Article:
- Please repeat in full corrected state or give us notice of where in print that is to be found at some time. I cannot read the combination and this looks important. You have subclass (and apparent chance exemplar!!!) of Mersenne numbers that test easily as prime but contingent on proof of some reasonable conjecture. (?) I think I made that clear in one I sent in private. Maybe not. If not, that's what I meant.

JGM

--- On Fri, 9/7/12, leavemsg1 <leavemsg1@...> wrote:

From: leavemsg1 <leavemsg1@...>

Subject: [PrimeNumbers] RE: C5 is prime!

To: primenumbers@yahoogroups.com

Date: Friday, September 7, 2012, 10:20 PM

either if (Mp) mod p = 1, and N is a square, then (Mp)

is prime as well, or simply iff (Mp) mod p == 1, then

choose a different 'p'. I believe it works now.

--- In primenumbers@yahoogroups.com, "leavemsg1" <leavemsg1@> wrote:

>

> ...

> if p= 4*k +1, and q= 2*p +3 are both prime, then if

> [(Mp)^p -p] mod q== N, and q mod N== +/-1, then (Mp),

> the base... is prime.

> (someone would have to prove this conjecture.)

> ...

> let 2^127 -1 = 170141183460469231731687303715884105727

> ...

> C5 = 2^(2*27*49*19*43*73*127*337*5419*92737*649657*

> 77158673929+1) -1

> ...

> let p= 5, q= 13 such that [(C5)^5 -5] mod 13 = N; and

> 2^54 mod 13 == 12 == (-1) (by chance!!!), and then...

> ...

> (-1)^(odd power)*2 -1 ==

> (-1)^49*19*43*73*127*337*5419*92737*649657*

> 77158673929*2^1 -1 ==

> (-1)*2 -1

{typo correction}

= -2 -1 and (-3)^5 -5 = -248 and [(C5)^5 -5] mod

> 13 == 12

> ...

> thus, if [(C5)^5 -5] mod 13 == 12, and 13 mod 12 == 1,

> then C5 must be prime!

> ...

> Rewards,

> ...

> Bill Bouris

>

[Non-text portions of this message have been removed] - the 4 equations for a Mersenne number (Mr) where r is prime.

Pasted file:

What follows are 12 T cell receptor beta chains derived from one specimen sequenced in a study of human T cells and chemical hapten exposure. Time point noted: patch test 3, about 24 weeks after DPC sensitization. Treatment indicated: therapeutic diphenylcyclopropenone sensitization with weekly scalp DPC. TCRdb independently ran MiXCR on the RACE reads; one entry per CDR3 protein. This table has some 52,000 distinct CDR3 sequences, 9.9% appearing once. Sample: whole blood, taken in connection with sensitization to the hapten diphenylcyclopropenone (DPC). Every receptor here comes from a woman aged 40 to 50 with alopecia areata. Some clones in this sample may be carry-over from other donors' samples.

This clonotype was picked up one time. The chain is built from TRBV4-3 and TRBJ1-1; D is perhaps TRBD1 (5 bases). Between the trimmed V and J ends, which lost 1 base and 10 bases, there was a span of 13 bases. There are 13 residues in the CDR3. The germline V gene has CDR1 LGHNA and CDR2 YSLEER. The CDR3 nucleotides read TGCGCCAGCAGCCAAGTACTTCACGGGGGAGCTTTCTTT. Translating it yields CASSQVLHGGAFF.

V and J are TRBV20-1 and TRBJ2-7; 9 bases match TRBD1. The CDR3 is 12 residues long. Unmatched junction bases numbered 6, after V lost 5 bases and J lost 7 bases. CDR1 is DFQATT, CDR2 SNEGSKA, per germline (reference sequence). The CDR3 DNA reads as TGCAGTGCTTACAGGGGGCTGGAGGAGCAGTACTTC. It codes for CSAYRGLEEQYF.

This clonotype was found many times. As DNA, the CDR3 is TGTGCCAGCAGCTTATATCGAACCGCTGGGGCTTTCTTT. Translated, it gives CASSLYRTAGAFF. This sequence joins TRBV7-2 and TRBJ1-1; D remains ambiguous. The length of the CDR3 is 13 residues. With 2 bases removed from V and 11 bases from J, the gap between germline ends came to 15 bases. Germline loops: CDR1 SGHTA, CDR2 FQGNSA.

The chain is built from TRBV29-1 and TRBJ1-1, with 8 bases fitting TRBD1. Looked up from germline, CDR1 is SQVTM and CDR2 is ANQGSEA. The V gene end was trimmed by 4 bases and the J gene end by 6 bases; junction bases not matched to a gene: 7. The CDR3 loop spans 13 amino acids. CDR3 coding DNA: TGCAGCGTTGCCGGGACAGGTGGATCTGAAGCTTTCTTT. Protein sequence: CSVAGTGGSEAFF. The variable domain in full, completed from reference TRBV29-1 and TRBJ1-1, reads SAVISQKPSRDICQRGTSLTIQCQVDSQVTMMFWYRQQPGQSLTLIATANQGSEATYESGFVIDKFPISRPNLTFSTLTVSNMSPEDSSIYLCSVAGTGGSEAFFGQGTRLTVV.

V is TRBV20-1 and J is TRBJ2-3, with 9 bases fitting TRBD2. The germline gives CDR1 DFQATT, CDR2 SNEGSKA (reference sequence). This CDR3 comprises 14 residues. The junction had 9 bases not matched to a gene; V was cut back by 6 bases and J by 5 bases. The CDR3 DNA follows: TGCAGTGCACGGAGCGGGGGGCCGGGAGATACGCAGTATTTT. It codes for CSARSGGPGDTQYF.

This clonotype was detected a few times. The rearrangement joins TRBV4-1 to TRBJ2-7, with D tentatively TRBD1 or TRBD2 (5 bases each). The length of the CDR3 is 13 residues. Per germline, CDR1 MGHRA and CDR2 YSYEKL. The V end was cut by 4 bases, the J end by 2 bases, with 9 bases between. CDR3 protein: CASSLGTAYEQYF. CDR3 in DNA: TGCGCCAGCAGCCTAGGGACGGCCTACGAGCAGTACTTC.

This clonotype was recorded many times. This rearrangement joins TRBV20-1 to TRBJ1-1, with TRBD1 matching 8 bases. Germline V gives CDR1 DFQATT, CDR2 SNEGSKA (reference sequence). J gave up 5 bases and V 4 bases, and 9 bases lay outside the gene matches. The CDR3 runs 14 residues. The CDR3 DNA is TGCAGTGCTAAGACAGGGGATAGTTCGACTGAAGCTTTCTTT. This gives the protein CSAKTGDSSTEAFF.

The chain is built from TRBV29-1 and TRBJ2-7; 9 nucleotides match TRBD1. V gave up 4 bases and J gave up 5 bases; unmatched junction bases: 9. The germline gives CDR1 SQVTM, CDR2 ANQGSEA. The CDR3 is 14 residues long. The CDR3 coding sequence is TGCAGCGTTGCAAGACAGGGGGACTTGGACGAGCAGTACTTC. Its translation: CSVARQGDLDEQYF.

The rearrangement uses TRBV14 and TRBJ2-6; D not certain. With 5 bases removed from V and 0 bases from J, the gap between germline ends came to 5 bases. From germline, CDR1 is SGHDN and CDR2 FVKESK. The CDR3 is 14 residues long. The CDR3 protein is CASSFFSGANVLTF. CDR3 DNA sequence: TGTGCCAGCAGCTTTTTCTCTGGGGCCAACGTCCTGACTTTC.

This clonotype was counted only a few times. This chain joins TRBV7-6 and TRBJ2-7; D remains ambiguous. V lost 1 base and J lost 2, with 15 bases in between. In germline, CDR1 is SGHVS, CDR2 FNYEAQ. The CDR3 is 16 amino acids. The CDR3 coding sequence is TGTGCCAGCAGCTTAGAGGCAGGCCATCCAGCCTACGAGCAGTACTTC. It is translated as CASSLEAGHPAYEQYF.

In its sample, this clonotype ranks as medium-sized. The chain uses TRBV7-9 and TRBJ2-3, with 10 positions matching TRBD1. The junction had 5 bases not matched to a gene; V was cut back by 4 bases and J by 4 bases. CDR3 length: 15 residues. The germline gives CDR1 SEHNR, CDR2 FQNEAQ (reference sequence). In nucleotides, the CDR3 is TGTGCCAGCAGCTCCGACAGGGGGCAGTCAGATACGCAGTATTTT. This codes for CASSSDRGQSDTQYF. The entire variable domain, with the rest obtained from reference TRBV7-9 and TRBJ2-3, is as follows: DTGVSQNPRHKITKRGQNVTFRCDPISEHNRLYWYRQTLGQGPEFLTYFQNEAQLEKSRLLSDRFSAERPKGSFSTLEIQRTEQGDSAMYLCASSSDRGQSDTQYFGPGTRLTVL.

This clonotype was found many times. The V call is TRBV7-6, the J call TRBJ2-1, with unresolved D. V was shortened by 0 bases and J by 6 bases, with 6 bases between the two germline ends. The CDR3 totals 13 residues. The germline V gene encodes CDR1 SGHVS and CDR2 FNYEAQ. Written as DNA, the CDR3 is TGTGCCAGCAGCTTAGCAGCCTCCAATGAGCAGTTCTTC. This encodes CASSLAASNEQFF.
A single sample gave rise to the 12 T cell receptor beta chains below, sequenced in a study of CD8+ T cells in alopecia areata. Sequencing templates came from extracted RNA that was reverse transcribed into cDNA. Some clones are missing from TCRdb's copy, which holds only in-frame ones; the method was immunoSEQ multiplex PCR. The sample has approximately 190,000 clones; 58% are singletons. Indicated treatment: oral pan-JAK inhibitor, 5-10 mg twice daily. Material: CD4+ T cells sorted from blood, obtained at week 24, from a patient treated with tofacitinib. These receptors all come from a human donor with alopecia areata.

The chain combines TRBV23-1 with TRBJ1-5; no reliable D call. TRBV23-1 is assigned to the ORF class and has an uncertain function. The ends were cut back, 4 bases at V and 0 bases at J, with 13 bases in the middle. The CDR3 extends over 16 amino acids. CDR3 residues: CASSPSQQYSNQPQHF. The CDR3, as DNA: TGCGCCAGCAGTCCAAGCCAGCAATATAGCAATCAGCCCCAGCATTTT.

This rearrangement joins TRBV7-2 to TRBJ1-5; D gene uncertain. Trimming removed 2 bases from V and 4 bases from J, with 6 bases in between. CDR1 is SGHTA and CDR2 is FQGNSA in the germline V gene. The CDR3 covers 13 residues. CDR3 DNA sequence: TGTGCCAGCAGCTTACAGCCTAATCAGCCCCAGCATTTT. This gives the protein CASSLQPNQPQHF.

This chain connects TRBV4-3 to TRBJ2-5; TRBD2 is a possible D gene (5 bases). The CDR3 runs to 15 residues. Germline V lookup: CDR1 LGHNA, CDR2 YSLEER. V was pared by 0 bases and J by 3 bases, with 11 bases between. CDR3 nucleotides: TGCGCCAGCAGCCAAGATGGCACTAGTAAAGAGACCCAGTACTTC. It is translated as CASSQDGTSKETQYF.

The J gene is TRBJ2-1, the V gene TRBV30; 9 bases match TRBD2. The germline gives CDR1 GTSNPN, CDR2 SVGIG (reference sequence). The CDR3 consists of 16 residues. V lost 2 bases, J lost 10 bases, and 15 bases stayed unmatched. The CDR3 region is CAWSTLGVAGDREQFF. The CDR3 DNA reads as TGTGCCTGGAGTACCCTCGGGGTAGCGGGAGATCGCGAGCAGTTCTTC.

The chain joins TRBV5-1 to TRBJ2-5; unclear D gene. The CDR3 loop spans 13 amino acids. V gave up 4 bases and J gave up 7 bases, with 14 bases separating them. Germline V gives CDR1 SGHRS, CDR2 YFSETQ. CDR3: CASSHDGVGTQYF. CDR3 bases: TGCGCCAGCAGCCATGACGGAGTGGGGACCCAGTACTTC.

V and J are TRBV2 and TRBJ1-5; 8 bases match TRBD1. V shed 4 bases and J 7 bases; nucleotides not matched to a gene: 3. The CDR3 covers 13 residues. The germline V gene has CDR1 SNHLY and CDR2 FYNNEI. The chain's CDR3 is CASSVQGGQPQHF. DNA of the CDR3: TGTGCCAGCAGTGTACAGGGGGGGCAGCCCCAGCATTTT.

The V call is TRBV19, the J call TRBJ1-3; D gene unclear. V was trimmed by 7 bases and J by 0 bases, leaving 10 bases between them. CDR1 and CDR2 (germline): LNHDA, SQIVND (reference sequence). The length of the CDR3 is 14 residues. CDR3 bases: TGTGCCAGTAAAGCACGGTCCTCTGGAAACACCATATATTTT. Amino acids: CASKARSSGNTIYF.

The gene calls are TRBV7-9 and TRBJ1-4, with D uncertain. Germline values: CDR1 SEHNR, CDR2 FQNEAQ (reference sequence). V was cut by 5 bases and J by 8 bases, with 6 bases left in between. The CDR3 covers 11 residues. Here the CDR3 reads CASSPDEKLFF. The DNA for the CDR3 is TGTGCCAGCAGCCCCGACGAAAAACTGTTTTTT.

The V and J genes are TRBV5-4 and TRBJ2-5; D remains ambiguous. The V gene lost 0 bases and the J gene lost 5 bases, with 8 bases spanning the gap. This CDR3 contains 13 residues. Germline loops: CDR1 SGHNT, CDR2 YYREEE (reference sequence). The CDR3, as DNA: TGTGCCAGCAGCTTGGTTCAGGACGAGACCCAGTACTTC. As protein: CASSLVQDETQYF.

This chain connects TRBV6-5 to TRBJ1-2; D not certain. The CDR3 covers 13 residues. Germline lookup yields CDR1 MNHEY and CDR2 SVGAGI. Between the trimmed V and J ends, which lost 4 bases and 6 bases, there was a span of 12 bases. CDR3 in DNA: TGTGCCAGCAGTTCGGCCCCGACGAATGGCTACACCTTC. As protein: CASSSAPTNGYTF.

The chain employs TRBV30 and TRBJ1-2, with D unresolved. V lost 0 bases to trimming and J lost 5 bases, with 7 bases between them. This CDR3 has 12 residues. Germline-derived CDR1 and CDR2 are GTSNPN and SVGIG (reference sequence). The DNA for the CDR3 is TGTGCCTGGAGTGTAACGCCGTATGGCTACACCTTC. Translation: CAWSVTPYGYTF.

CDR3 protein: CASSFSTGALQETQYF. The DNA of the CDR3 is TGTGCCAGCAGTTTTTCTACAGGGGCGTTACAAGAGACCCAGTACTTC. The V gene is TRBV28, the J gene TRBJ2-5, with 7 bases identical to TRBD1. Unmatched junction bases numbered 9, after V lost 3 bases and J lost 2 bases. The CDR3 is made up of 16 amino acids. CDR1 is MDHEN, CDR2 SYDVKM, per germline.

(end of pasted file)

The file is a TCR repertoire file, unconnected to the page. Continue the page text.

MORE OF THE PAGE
(either one or the other is true)

p=4k+1, q=2p+3 (both prime) [(Mr)^p-p] mod q == -1, or

p=4k+3, q=2p+3 (again) [(Mr)^p-p] mod q == -1 (can't be +1)

(but, both of the following must be true)

p=4k+1, q=2p+1 (again) [(Mr)^p-p] mod q == p

p=4k+3, q=2p+1 (again) [(Mr)^p-p] mod q == p+2

look!!!> let 2^127 -1 = 170141183460469231731687303715884105727

C5 is definitely prime, if my study is correct.

> ...

> C5 = 2^(2*27*49*19*43*73*127*337*5419*92737*649657*77158673929+1) -1

> ...

> let p= 3, q= 7 such that [(C5)^3 -3] mod 7 = N; and 2^27 mod 7

> == 1 (again, by chance!!!) and then...

> ...

> (1)^(left over exponent)*2 -1 ==

> (1)^2*49*19*43*73*127*337*5419*92737*649657*77158673929*2^1 -1 ==

> (1)*2 -1 = 2 -1 and (1)^3 -3 = 1 -3 = -2 and [(C5)^3 -3] mod 7 == 5

> ...

> thus, if [(C5)^3 -3] mod 7 == 5, or p +2 = 3 +2 = 5, then C5 must

> be prime!

> ...

> --- In primenumbers@yahoogroups.com, "leavemsg1" <leavemsg1@> wrote:

Bill Bouris

>

> so many times, there are typos when using e-mail. in math, Mp

> is often used to describe a Mersenne number with a prime expo-

> nent. I have corrected it to (Mr). this conjecture cannot be

> found in print. it's my own new idea which may need tweaking.

> ...

> (conjecture)

> if p= 4*k +1, and q= 2*p +3 are both prime, then if [(Mr)^p -p]

> mod q == N, & q mod N == +/-1, then (Mr), the base... is prime.

> also, if (Mr) mod p = 1, then choose a different 'p', or if N is

> a square, then that (Mr) is prime. finally, the exponent cannot

> be such that q mod r == 1. there may be other small restrictions.

> (someone would have to prove this conjecture.)

> ...

> Now, I think that it is stated IN FULL. It's a brand new idea.

> ...

> let 2^127 -1 = 170141183460469231731687303715884105727

> ...

> C5 = 2^(2*27*49*19*43*73*127*337*5419*92737*649657*77158673929+1) -1

> ...

> let p= 5, q= 13 such that [(C5)^5 -5] mod 13 = N; and 2^54 mod 13

> == 12 == (-1) (by chance!!!) and then...

> ...

> (-1)^(odd power)*2 -1 ==

> (-1)^49*19*43*73*127*337*5419*92737*649657*77158673929*2^1 -1 ==

> (-1)*2 -1 = -2 -1 and (-3)^5 -5 = -248 and [(C5)^5 -5] mod 13 == 12

> ...

> thus, if [(C5)^5 -5] mod 13 == 12, and 13 mod 12 == 1, then C5 must

> be prime!

> ...